Posts Tagged ‘hugh jackman’

van helsing

Gabriel Van Helsing (Hugh Jackman) is a walking contradiction, part holy man, part murderer, he is part of the  Knights of The Holy Order, a secret Vatican organization devoted to ridding the world of monsters and demons.  In 1888, after killing Mr. Hyde Gabriel is summoned by Cardinal Jinettte (Allun Armstrong) head of the secret order, who wants him to go to Transylvania to kill Count Dracula (Richard Roxburgh) and save the remaining members of the Vallerious family tree, so the other members of the family can enter Heaven.

Gabriel reluctantly goes to Transylvania with a friar named Carl, (David Wenham) who has some inventions that may come in handy when fighting the bad guys.  When Gabriel gets to Transylvania, he finds Anna Vallerious (Kate Backinsale) who wants nothing to do with him or Carl.  She wants to save her brother Velken (Will Kemp) from turning into a werewolf, and hears that Dracula might have a cure.  After Gabriel kills Manishka (Josie Moran) Anna thinks Gabriel might be able to help her.

Dracula has a plan of his own and it hinges on Dracula finding Frankenstein’s monster (Schuler Hensley) and using the monster to carry out the Count’s plan.  What us Dracula’s plan?  Can Gabriel help Anna kill Dracula and save her brother?

Van Helsing is inexplicably a great movie.  Here is why.  It takes all of the all-time best movie monsters, and puts them in one movie.  The best part of this movie is that it is an action movie.  There’s never been a monster movie that is so action packed.  When Dracula’s brides stop attacking Gabriel and Anna, the Wolfman attacks them, or Dracula himself.  There’s an extremely good set piece involving Dracula’s ball.  Gabriel is an anti-hero, Anna is no shrinking violet, and Carl is a great sidekick and comic relief.  Dracula has a backstory, Gabriel has a backstory, and Frankenstein’s monster is no monster at all but a Psalm quoting sensitive soul, who only wants to live. Yes, there are Hollywood clichés, like explosions, cgi and chase scenes, but even the chase scenes are well-filmed and exciting.  Critics missed the fun element of this movie, it’s a lot of fun to watch, and re-watch.  I watched it in a theater 16 years ago, and it’s just as fun to watch now.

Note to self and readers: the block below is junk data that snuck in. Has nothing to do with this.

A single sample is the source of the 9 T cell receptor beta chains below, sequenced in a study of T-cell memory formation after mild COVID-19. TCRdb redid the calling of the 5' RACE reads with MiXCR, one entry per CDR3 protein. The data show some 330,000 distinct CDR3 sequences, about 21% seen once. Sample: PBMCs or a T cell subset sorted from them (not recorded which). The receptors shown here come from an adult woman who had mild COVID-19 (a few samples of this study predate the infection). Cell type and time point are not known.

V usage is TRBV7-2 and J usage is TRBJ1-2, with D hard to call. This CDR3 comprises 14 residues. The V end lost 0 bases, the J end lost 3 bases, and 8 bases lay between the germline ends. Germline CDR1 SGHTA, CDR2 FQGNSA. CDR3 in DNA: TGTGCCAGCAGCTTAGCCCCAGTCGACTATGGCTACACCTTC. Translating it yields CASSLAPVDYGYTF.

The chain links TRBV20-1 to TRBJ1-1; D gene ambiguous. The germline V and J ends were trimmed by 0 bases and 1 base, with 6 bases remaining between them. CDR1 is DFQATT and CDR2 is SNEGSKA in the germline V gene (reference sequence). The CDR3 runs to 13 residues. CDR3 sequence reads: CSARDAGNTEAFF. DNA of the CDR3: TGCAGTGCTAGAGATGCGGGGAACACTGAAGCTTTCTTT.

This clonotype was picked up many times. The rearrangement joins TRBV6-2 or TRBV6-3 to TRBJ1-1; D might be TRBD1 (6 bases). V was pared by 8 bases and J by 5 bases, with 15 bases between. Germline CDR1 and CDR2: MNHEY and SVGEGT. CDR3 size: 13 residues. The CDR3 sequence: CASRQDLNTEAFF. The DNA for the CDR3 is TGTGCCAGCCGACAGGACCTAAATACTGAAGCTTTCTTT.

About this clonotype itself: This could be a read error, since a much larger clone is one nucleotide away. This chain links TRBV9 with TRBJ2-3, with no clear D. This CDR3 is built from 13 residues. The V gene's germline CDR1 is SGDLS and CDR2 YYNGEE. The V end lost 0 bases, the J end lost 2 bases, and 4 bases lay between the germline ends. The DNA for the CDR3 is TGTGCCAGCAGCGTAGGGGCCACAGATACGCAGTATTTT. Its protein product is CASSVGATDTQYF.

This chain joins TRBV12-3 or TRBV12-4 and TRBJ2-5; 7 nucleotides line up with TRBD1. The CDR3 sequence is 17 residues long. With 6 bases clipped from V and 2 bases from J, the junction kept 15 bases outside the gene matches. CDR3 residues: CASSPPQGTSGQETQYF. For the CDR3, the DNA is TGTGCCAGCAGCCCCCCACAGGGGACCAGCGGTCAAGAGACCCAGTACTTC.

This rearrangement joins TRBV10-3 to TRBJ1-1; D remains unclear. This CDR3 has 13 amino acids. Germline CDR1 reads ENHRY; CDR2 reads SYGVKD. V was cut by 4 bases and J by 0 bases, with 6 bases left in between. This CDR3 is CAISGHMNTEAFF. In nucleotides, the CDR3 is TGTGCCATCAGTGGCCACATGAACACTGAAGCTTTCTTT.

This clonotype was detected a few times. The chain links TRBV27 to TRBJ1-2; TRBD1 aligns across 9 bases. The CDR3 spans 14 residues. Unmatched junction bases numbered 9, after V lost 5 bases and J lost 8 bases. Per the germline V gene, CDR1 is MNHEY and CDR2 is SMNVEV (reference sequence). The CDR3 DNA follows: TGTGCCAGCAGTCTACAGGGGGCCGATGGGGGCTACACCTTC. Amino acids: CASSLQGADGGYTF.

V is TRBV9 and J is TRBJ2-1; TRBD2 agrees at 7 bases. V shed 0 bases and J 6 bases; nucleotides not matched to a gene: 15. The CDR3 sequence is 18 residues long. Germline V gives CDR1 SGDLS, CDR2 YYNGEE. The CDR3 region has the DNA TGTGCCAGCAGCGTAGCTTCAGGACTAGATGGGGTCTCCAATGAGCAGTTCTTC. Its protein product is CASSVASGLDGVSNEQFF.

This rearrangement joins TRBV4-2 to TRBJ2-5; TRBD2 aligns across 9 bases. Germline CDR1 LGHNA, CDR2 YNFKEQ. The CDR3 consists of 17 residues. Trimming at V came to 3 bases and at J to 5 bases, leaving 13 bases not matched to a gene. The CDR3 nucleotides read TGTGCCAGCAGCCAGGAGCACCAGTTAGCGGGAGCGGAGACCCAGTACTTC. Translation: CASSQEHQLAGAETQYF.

The acting is not great.  Hugh Jackman can’t get his accent squared away, is he American, is he British?  He doesn’t seem to know.  But he is definitely having fun with this role, maybe he got tired of playing the brooding Wolverine, which he was very good at.  He gets to have a love interest to some extent, crack jokes with a sidekick, and generally have a who gives a damn attitude.  Why wouldn’t anyone have fun with a role like that?  Kate Beckinsale began her inexplicable march to vampire queen by being a vampire hunter.  She plays Anna with a heavy accent of unknown origin, but the character fit the film, tough, fast talking and yes a love interest for both Van Helsing and Dracula.  Richard Roxburgh really does a heavy Transylvanian accent.  He says loboratory for crying out loud, just like Bela Lugosi, but Roxburgh is having a lot of fun too, and is a better actor than he shows here.  Shuler Hensley is good as the sensitive Frankenstein’s monster, not just the stereotypical growling beast. David Wenham is good as Friar Carl, he serves as sidekick and comic relief.

Stephen Sommers directed this movie and the first two Mummy movies, the first I liked, the second not so much.  In Van Helsing Sommers  starts with an interesting choice shooting in black and white while the villagers are chasing Frankenstein’s monster, which makes this opening scene reminiscent of a scene from the original 1931 movie.  The masquerade ball and the horse chase scenes are also well thought out and well executed. The pacing is at breakneck speed, and loaded with action.  Usually, action movie is shorthand for lacking story elements, but Van Helsing has enough backstory to make this movie interesting .

Van Helsing: A monstrously good time.